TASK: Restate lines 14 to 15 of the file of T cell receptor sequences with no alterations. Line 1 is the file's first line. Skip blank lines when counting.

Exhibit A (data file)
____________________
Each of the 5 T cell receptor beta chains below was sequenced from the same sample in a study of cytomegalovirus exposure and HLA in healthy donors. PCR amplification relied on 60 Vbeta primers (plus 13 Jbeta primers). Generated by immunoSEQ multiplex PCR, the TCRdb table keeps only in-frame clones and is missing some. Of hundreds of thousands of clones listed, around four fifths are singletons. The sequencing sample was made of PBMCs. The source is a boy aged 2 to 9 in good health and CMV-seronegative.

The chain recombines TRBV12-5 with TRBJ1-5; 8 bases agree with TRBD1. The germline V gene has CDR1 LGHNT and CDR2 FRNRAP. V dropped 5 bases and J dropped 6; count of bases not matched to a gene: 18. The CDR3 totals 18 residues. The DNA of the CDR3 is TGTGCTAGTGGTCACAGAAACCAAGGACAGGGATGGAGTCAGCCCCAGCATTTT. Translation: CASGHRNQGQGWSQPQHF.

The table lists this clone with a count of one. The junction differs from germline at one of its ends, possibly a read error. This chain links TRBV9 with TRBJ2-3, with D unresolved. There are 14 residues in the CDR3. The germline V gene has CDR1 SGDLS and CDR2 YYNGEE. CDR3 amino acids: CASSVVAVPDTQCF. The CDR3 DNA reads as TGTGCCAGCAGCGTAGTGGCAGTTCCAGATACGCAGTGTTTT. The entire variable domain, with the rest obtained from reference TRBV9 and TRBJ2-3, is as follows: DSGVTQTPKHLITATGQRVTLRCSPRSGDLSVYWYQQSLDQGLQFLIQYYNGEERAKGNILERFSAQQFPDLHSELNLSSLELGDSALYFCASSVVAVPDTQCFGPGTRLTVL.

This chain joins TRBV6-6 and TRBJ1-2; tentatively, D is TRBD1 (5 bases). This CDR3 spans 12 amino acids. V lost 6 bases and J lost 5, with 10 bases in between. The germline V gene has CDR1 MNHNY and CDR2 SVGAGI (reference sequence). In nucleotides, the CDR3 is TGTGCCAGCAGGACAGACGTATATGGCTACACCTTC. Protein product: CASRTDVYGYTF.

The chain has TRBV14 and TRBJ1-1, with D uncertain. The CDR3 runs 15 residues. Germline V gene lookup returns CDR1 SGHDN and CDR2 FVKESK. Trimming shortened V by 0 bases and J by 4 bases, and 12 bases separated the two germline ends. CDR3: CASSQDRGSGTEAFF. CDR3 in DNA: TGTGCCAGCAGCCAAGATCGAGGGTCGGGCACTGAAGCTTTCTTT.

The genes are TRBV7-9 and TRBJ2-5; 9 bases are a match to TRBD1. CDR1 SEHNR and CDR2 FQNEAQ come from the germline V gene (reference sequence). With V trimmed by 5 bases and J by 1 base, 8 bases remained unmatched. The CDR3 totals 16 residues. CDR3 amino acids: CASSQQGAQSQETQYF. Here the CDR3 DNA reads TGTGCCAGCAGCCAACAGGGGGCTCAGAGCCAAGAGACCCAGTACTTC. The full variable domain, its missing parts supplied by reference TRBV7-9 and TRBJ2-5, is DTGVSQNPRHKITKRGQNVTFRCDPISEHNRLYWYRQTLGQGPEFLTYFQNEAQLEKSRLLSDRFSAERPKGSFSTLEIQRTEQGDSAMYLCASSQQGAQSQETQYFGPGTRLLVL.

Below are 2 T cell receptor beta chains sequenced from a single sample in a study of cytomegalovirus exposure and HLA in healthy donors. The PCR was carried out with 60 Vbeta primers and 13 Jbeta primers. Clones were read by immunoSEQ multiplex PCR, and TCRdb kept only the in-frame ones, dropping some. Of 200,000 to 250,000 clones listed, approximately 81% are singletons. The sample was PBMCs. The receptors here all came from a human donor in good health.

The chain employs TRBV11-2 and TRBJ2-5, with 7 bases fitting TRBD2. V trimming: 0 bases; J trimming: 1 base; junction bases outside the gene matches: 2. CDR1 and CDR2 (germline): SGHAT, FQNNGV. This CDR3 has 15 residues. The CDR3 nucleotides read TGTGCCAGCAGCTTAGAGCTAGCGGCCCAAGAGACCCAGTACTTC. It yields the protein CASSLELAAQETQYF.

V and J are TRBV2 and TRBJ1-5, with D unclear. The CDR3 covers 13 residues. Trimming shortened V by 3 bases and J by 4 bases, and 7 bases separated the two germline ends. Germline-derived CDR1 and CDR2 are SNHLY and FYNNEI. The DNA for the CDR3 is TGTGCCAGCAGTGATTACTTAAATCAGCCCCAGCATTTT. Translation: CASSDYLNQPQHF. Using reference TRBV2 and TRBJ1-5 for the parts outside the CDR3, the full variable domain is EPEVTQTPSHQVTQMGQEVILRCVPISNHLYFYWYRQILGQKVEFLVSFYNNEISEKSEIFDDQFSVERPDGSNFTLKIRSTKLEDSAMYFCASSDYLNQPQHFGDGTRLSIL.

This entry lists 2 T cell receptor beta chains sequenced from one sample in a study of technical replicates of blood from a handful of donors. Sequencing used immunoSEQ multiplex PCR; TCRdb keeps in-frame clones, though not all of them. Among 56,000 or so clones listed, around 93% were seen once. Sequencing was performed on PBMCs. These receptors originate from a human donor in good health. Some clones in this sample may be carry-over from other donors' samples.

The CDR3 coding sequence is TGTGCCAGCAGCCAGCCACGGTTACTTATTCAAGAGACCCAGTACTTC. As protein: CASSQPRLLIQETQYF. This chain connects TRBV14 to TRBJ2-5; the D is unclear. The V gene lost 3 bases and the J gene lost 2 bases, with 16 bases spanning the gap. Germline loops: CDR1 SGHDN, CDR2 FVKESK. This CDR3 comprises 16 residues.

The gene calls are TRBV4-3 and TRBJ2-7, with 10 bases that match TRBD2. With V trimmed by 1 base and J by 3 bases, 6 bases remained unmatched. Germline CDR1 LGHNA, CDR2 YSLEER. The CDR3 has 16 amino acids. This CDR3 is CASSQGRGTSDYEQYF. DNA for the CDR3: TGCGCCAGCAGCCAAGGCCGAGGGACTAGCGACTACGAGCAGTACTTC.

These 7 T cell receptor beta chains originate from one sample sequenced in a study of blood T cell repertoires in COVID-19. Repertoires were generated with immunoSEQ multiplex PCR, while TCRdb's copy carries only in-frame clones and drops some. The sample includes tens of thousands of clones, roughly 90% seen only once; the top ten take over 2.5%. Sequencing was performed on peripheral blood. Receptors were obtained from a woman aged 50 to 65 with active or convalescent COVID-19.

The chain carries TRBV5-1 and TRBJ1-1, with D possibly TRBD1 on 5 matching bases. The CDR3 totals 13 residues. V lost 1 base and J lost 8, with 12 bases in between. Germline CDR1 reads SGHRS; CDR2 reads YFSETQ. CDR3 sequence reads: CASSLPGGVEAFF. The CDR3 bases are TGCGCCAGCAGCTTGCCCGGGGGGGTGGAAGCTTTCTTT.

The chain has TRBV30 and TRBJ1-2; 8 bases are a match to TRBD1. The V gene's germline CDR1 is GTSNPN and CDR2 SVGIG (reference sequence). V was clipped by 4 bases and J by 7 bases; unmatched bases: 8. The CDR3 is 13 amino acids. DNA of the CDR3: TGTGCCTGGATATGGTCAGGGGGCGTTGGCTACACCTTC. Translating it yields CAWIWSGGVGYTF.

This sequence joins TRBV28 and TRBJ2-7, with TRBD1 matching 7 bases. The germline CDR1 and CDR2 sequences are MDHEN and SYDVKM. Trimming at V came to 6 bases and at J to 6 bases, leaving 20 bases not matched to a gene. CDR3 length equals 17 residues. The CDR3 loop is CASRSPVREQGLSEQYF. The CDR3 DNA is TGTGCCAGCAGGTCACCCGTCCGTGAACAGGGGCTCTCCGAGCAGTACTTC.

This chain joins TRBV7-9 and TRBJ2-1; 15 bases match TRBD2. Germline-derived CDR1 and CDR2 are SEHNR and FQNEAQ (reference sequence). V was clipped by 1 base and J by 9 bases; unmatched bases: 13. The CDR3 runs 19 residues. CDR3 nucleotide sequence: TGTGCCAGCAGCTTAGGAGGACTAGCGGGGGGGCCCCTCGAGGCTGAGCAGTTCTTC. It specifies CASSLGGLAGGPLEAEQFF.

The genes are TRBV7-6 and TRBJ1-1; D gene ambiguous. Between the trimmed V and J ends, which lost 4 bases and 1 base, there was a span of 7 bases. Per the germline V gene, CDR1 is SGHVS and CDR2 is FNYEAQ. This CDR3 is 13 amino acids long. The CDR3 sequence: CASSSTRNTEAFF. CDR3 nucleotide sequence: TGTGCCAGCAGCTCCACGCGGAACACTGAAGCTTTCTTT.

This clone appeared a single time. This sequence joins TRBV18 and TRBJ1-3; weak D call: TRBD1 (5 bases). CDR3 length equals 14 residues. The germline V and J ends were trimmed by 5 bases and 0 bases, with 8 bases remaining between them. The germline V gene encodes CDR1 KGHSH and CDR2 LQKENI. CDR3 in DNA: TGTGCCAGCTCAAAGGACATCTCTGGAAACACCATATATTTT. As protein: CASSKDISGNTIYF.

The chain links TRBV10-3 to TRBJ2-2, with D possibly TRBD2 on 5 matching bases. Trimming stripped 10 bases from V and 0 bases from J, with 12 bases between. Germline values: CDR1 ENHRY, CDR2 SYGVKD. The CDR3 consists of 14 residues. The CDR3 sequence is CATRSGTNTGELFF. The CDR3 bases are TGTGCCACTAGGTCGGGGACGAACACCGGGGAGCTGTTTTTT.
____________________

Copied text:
The chain carries TRBV5-1 and TRBJ1-1, with D possibly TRBD1 on 5 matching bases. The CDR3 totals 13 residues. V lost 1 base and J lost 8, with 12 bases in between. Germline CDR1 reads SGHRS; CDR2 reads YFSETQ. CDR3 sequence reads: CASSLPGGVEAFF. The CDR3 bases are TGCGCCAGCAGCTTGCCCGGGGGGGTGGAAGCTTTCTTT.

The chain has TRBV30 and TRBJ1-2; 8 bases are a match to TRBD1. The V gene's germline CDR1 is GTSNPN and CDR2 SVGIG (reference sequence). V was clipped by 4 bases and J by 7 bases; unmatched bases: 8. The CDR3 is 13 amino acids. DNA of the CDR3: TGTGCCTGGATATGGTCAGGGGGCGTTGGCTACACCTTC. Translating it yields CAWIWSGGVGYTF.